Peak Phish: Is the Mystery Gone?

Source: Photo by Rene Huemer © Phish 2017

In this essay, I argue Phish has peaked. I’m not sure where they can go from here. This kind of scares me as a fan. Let me explain.

People often compare Phish fandom to sports fandom. It can be obsessive. There are numbers and statistics to pore over. Like sports, with Phish, we never know what they are going to do. But, there is another angle. I have found in my history with the band, I often “root” for them. By this I mean I hope for them to go in certain directions. Whether or not they do is always an exciting mystery. Will they or won’t they? Will they open with a particular song? Will they jam this version of “Tube” just a bit longer?

More than anything, I root for them in the jams. This was a big deal for me in the late 1990's when I saw them most. I rooted for a “style” of jamming that was based on full band improvisation. I rooted for Trey to not play “too many notes.” Yet, my highest rooting was always for that spontaneous “bliss” moment ; what some call “buttery” Phish: full on major-key beautiful and melodic themes that reach a soaring peak. Phish always had beautiful peaks (these peaks were hard-wired into Reba, Hood, Slave and others), but starting around 94 type-II jams could develop into this kind of organic, blissful, glory-hose Phish. But here’s the thing: in the 90s, these kinds of ‘bliss-peaks’ were actually rare. Jams more often went into funk, or space, or something more hard-blues-rock edgy. The bliss-peaks were few and far between and I always went to shows hoping — rooting — for the band to produce one for me (my shining moment was probably the 8/1/98 Tweezer — a beautiful blissy jam for the ages — and now the subject of an entire “Beyond the Pond” episode!).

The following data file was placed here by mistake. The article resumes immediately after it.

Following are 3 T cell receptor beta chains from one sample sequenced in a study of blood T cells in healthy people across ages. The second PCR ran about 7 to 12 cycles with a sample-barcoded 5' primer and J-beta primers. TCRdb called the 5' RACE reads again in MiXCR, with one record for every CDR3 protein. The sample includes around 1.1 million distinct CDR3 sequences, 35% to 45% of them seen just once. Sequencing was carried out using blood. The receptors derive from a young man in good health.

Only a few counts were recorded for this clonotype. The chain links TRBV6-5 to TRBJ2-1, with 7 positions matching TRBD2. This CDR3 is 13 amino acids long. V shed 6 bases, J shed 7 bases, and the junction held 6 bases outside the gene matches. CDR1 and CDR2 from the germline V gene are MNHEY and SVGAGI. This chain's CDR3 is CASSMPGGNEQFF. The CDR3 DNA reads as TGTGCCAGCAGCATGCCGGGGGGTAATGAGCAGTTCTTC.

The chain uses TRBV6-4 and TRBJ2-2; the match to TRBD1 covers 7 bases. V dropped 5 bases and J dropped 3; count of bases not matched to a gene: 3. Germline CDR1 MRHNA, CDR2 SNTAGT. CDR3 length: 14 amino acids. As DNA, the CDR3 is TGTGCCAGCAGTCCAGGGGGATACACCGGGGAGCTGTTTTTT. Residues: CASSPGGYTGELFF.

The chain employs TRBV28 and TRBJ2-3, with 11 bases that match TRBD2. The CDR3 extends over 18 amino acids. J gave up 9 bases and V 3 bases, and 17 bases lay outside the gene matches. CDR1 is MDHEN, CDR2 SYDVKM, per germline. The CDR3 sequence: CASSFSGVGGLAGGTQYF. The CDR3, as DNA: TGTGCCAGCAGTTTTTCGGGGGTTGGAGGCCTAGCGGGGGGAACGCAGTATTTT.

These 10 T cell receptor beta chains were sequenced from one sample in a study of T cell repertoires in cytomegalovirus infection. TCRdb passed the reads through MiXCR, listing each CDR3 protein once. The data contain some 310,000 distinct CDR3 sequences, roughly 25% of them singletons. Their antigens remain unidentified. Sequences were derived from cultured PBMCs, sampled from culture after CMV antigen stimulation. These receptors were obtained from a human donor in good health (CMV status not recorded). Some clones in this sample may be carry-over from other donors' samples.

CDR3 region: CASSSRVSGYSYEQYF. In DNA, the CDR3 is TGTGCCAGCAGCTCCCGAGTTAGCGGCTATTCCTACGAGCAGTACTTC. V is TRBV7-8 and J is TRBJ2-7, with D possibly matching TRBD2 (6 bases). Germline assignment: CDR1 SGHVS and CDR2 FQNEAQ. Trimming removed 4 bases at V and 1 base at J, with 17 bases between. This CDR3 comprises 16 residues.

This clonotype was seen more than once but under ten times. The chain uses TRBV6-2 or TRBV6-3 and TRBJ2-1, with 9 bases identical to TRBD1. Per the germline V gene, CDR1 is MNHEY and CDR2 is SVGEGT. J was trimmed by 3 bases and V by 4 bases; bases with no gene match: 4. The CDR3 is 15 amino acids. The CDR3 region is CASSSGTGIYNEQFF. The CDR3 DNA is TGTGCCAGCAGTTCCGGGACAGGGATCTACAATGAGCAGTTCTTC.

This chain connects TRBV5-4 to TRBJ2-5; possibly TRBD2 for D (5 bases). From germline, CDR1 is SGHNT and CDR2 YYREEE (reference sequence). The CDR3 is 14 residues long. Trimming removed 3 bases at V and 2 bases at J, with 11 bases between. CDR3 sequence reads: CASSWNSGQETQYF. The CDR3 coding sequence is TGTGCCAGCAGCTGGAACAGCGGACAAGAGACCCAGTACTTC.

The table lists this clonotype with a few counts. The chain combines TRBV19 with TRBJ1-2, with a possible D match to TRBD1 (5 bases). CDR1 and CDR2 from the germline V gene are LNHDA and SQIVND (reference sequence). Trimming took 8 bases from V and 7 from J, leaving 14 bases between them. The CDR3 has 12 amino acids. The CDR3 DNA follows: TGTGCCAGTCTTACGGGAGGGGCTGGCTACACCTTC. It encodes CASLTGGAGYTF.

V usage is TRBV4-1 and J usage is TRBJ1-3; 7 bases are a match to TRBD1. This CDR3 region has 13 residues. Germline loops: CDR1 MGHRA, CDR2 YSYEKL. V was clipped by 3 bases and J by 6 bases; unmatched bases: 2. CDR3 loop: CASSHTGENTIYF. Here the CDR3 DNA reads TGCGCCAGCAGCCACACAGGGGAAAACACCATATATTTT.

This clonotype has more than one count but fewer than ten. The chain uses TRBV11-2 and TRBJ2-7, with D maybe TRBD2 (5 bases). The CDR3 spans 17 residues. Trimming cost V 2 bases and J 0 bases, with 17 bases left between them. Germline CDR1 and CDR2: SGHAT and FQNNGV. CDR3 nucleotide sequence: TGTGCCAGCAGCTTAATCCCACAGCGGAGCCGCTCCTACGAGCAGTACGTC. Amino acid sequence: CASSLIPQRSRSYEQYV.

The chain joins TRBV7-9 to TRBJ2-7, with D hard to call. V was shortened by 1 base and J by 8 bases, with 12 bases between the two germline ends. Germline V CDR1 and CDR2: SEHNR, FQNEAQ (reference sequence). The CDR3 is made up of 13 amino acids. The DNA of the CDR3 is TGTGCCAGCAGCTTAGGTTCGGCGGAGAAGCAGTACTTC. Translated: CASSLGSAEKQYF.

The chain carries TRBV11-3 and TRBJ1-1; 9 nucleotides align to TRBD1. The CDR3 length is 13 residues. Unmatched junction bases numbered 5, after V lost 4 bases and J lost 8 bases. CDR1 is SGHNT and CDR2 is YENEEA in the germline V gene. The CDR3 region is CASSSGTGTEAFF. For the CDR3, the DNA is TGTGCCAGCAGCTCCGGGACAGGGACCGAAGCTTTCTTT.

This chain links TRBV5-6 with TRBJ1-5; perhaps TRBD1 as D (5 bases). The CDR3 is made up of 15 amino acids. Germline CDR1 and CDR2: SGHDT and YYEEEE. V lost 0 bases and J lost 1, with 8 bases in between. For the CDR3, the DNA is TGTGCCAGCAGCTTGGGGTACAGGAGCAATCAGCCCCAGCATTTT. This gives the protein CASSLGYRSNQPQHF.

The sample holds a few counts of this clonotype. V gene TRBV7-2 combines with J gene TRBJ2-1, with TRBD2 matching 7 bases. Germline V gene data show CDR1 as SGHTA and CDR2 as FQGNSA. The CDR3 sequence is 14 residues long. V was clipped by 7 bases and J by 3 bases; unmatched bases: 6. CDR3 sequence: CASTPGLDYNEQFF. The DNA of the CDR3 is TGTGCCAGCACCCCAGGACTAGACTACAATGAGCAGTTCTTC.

This was my experience as a Phish fan into 2.0 and the breakup. Rooting for groove-oriented full band improv and bliss peaks. Yet, in 3.0, this kind of changed. From 2009–2012, I rooted for them just to regain consistency. I rooted for them to simply jam at all. Or, to jam with direction/purpose. This was the period of ripchords, or jams that sort of meandered around and never “got there.” Like the 1990's, bliss-peaks were also still pretty rare. When they did “get there,” we loved it. We cheered like sports fans. I once argued (and still believe) that Summer 2012 was the “turning point” where Phish finally got back to where it once was improvisation-wise. This culminated with the confidence in their own jamming expressed by the Fuck Your Face show. I do not believe that the band could have pulled off that in 2011. This lead to an absolutely monumental 30th anniversary year of 2013, the amazing creativity of the Haunted House set of 2014, Magnaball and perhaps another culminating peak for the band with the Baker’s Dozen this past summer. One characteristic aspect of this period has been the consistent ability to conjure amazing, blissful, beautiful melodic peaks in most jams. Some have even suggested that the shift from minor to major keys for a bliss jam has become a crutch for them. Throughout this period, Phish has become so consistently awesome, it’s almost as if I don’t have to root anymore. I just know. This was so evident to me the past four shows at Madison Square Garden. Every jam was just bursting with full-band interplay and communication. Each blissful peak seemingly more amazing than the last. It just seems so effortless now.